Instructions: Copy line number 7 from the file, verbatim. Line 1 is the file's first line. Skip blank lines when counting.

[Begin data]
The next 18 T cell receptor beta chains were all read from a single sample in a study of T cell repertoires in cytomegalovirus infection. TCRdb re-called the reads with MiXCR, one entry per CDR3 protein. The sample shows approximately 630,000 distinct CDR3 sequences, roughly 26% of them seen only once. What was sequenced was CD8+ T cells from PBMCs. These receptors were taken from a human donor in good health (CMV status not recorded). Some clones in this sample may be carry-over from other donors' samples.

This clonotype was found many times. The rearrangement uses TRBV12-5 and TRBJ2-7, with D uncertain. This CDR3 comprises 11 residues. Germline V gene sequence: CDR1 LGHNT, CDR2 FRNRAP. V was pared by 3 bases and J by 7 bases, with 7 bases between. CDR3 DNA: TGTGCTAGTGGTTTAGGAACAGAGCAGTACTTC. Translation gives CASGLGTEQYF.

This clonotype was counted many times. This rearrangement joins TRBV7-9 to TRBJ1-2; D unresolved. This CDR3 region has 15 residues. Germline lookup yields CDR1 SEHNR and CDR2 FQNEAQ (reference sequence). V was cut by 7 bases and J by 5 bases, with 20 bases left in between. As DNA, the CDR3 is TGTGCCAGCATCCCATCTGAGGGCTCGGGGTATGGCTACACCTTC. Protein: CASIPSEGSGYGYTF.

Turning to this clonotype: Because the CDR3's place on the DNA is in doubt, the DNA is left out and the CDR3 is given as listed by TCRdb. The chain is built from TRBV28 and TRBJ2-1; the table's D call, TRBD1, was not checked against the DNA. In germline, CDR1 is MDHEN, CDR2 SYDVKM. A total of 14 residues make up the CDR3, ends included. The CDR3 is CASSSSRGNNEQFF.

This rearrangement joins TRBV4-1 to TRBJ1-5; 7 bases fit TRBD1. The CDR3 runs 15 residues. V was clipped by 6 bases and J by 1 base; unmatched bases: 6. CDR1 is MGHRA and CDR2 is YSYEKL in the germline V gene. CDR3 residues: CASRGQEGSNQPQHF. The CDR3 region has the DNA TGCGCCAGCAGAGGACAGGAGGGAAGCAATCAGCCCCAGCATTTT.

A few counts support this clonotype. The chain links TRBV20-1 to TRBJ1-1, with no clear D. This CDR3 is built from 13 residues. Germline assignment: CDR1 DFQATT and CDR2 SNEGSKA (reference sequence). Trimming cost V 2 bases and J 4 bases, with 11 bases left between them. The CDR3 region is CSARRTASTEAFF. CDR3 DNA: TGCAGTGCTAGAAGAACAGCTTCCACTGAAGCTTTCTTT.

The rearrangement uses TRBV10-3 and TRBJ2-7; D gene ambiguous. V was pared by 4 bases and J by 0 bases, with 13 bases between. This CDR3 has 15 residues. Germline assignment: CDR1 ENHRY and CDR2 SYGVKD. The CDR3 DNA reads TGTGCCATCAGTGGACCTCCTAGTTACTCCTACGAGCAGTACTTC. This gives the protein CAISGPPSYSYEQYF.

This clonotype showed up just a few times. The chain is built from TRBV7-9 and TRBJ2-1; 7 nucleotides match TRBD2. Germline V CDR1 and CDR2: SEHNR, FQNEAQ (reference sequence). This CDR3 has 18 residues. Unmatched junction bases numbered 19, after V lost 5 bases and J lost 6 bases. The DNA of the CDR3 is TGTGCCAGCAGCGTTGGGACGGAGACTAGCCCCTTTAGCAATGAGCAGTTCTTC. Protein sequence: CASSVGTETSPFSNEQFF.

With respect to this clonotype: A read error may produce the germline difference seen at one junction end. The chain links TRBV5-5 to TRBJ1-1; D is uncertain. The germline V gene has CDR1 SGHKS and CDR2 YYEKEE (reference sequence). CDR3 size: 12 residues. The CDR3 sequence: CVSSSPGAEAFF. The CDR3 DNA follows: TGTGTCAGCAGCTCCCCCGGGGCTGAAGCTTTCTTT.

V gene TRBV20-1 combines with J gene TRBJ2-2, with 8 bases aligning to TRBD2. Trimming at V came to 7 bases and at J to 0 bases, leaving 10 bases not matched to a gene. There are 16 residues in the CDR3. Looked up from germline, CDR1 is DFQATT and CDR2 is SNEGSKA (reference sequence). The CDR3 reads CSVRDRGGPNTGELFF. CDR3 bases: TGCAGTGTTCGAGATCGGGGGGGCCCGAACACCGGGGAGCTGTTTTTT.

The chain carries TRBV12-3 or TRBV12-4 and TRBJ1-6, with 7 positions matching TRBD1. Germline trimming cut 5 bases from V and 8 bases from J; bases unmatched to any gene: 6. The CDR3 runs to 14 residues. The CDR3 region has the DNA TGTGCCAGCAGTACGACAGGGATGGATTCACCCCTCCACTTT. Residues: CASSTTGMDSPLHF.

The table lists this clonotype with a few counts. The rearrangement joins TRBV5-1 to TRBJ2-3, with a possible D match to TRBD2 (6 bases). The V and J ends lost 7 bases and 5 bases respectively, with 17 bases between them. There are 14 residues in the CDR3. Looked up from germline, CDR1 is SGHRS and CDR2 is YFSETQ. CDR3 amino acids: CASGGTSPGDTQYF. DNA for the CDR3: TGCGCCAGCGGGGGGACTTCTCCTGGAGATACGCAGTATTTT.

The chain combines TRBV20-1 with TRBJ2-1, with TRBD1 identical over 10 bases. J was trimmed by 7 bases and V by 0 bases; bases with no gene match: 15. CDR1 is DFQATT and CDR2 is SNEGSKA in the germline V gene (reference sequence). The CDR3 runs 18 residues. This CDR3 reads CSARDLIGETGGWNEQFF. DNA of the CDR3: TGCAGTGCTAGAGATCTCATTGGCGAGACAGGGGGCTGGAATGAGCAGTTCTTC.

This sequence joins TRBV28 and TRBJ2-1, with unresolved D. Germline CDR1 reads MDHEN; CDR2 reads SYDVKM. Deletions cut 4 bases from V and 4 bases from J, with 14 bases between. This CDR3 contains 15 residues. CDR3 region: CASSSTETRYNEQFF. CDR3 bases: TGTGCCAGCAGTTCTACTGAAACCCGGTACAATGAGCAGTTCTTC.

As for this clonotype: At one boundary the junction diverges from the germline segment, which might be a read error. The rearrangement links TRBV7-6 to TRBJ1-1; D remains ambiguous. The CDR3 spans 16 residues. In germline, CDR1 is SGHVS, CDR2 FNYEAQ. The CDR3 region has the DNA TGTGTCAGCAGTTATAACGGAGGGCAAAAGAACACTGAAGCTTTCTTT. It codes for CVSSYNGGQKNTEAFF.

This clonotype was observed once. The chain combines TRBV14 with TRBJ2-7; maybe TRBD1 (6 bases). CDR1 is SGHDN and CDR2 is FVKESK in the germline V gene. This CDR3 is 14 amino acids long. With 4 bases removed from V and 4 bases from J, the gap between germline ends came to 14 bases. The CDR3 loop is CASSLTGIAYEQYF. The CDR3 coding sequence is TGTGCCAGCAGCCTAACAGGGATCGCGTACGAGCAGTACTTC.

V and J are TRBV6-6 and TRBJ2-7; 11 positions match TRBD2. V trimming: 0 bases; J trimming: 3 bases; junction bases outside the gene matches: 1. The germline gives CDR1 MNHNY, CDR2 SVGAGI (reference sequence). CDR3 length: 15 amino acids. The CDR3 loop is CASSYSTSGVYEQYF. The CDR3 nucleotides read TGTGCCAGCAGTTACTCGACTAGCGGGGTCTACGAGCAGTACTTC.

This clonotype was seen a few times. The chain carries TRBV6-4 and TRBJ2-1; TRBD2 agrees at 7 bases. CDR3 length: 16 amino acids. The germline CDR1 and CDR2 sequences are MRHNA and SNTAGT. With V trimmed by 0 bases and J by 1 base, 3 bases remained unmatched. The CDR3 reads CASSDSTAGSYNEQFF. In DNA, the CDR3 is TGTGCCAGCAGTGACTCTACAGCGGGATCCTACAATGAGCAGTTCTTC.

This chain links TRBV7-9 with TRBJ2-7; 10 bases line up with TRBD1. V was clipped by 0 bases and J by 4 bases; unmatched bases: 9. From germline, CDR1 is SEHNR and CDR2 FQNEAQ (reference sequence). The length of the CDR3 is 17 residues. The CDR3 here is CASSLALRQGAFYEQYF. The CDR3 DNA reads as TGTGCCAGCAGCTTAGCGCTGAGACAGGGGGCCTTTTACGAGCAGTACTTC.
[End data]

The rearrangement uses TRBV10-3 and TRBJ2-7; D gene ambiguous. V was pared by 4 bases and J by 0 bases, with 13 bases between. This CDR3 has 15 residues. Germline assignment: CDR1 ENHRY and CDR2 SYGVKD. The CDR3 DNA reads TGTGCCATCAGTGGACCTCCTAGTTACTCCTACGAGCAGTACTTC. This gives the protein CAISGPPSYSYEQYF.